PMID: 5905951Mar 19, 1966

Regulatory agencies and food safety

Canadian Medical Association Journal
R A Chapman, A B Morrison


Prior to Confederation, food control legislation in Canada consisted of only a few simple laws governing the quality, grading, packing and inspection of certain staple foods. The Inland Revenue Act of 1875 provided the first real control in Canada over adulteration of liquor, foods and drugs. Since then, food legislation has evolved in scope and complexity as the industries involved have developed, as consumers have become better informed, and as scientific advances have provided a sound basis for regulations. Present regulations under the Food and Drugs Act are intended to give consumers broad protection against health hazards and fraud in the production, manufacture, labelling, packaging, advertising, and sale of foods. This principle is well illustrated by present requirements for the control of pesticide residues, chemical additives, and the addition of vitamins to foods. In today's era of rapid technological change, application of current scientific knowledge to the food industry obviously involves the possibility of hazards to health. Regulatory agencies with responsibility for food safety must, therefore, fully utilize scientific knowledge in order to reduce the risks involved to a minimum.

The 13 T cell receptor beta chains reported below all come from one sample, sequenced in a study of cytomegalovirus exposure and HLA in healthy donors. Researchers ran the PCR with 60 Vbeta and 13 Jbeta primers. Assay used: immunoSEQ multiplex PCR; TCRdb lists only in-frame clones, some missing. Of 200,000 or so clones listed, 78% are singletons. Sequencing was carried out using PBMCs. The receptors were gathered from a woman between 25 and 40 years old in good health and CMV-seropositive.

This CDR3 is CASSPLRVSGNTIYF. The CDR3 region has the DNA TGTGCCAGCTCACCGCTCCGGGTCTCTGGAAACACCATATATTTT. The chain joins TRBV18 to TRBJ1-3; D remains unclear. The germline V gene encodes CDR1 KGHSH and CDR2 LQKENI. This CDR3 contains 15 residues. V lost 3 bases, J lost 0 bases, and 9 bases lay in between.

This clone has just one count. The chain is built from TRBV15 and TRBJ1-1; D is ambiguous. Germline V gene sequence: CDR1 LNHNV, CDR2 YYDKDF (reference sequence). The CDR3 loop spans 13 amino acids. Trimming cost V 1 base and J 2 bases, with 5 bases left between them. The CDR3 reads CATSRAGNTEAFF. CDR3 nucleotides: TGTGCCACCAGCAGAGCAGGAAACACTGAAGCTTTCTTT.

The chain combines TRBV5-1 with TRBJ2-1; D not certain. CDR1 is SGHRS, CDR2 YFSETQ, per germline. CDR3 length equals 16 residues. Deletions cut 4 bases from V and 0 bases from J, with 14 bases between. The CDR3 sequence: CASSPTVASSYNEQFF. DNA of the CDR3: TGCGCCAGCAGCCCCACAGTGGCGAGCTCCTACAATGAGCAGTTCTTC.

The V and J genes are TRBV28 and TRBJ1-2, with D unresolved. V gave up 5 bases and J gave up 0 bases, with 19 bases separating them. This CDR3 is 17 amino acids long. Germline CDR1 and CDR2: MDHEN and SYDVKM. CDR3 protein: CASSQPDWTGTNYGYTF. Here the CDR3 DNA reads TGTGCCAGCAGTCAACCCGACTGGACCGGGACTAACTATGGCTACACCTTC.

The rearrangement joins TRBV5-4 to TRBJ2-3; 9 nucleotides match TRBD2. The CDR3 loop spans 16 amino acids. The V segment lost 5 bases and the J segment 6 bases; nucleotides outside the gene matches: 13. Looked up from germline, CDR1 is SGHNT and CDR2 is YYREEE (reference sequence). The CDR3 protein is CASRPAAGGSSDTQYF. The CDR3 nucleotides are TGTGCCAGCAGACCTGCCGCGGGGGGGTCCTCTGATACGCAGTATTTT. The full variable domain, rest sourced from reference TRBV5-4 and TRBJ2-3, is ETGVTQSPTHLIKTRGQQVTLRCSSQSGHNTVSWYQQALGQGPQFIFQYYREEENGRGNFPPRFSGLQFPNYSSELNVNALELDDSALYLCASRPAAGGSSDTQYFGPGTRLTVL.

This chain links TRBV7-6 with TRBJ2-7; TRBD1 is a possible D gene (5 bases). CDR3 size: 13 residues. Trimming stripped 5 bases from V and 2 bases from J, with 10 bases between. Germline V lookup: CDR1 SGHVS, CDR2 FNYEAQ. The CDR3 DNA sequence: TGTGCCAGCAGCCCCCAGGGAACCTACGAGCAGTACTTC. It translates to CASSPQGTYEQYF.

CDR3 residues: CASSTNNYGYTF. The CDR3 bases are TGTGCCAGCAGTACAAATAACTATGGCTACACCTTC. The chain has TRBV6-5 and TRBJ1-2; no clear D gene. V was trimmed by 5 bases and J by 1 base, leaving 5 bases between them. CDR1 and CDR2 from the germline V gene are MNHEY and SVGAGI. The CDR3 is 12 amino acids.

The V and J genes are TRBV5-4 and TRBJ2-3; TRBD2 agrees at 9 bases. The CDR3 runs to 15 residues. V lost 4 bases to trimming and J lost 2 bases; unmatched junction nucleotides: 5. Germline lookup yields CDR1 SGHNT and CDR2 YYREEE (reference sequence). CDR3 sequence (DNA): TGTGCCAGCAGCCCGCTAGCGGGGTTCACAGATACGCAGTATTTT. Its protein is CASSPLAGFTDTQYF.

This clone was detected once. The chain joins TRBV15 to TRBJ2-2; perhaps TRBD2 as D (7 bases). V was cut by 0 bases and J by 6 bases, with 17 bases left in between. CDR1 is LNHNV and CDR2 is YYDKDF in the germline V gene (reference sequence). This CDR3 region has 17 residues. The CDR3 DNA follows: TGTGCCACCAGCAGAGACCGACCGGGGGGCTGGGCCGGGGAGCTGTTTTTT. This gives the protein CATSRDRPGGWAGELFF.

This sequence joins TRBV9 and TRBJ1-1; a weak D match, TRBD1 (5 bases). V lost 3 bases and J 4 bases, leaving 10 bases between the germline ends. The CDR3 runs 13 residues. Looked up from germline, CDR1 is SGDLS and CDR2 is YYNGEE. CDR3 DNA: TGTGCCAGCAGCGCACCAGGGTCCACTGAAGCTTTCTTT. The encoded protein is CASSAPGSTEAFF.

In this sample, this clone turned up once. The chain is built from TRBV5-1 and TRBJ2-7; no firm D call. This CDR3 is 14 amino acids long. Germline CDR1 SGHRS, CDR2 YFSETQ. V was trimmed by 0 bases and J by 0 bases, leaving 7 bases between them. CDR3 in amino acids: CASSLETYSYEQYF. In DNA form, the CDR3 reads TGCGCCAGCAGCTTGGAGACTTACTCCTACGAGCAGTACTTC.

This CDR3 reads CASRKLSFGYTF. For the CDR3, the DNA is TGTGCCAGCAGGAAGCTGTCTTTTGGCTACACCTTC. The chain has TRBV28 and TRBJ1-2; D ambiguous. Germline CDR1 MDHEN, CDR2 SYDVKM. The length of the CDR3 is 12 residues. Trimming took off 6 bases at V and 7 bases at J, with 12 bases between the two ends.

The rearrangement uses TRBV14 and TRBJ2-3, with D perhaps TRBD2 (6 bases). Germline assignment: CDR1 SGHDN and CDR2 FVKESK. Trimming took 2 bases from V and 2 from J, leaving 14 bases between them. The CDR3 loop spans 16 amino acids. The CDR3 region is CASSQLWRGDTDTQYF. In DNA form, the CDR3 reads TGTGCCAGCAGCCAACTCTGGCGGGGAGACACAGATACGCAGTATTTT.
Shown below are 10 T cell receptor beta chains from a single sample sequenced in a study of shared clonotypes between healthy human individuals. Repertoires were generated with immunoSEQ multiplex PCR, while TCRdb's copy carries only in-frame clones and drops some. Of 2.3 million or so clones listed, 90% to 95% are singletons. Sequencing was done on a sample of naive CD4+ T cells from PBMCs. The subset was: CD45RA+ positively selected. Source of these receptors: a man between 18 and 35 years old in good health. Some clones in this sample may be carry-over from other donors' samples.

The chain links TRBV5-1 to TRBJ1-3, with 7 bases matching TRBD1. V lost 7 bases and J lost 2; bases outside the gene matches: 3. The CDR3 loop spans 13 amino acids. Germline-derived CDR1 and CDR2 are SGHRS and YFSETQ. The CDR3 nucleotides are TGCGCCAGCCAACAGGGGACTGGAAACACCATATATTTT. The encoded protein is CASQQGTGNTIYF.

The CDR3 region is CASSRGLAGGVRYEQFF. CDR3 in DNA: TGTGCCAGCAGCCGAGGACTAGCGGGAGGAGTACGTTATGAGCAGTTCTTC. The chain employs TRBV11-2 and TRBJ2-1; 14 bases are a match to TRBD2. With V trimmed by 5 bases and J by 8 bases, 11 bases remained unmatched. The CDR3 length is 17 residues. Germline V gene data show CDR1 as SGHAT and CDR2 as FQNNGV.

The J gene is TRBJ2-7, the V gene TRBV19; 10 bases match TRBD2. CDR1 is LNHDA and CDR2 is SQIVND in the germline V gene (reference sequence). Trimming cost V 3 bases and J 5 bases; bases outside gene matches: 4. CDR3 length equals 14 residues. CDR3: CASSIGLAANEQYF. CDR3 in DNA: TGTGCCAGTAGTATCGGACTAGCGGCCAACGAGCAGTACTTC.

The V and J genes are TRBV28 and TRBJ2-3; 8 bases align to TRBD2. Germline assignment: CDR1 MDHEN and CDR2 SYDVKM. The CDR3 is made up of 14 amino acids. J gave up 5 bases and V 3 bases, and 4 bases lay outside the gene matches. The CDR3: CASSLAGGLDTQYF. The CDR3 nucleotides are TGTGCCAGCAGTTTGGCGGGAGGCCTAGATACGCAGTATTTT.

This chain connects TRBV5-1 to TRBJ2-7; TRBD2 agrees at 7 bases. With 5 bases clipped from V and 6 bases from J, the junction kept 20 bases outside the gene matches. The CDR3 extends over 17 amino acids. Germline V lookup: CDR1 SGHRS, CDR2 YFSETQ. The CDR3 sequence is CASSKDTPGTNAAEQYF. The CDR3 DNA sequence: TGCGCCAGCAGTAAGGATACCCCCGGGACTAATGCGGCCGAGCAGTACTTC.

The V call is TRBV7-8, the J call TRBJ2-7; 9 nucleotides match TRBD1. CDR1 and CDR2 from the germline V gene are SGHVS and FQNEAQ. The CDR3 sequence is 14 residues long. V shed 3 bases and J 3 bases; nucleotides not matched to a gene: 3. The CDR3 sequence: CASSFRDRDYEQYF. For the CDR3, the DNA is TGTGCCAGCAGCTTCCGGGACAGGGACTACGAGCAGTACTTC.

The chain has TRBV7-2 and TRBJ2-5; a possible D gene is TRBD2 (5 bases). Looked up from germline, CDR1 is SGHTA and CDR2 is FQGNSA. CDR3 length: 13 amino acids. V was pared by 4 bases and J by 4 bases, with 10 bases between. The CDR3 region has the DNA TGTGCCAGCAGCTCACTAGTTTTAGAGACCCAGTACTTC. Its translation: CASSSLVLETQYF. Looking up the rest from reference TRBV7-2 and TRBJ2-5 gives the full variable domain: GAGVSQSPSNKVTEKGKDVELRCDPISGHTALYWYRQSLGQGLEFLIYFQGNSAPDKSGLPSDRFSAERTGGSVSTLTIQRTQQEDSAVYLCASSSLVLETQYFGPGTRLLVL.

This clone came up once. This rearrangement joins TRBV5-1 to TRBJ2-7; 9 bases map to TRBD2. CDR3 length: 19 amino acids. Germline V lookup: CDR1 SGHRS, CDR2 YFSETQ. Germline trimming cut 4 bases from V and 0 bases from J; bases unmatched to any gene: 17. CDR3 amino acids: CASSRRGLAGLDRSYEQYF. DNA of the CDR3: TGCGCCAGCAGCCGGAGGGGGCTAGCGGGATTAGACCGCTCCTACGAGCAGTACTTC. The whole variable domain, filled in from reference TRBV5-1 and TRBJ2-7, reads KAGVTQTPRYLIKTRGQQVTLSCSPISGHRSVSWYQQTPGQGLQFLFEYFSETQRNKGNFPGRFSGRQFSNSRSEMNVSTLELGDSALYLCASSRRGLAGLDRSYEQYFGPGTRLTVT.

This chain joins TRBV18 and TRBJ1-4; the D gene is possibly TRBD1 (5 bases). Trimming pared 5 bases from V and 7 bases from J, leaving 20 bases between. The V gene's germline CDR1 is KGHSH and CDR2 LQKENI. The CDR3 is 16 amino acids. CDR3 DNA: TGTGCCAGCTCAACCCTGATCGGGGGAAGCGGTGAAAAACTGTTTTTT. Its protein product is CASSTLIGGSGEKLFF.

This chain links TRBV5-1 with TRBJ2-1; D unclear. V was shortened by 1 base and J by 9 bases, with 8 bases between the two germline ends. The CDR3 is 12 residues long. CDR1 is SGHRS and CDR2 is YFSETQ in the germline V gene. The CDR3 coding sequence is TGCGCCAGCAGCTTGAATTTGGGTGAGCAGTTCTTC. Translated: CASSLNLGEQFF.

Related Concepts

Food Additives
Food Analysis
Food Processing
Food Inspection
Food Processing Industry
Model Legislation

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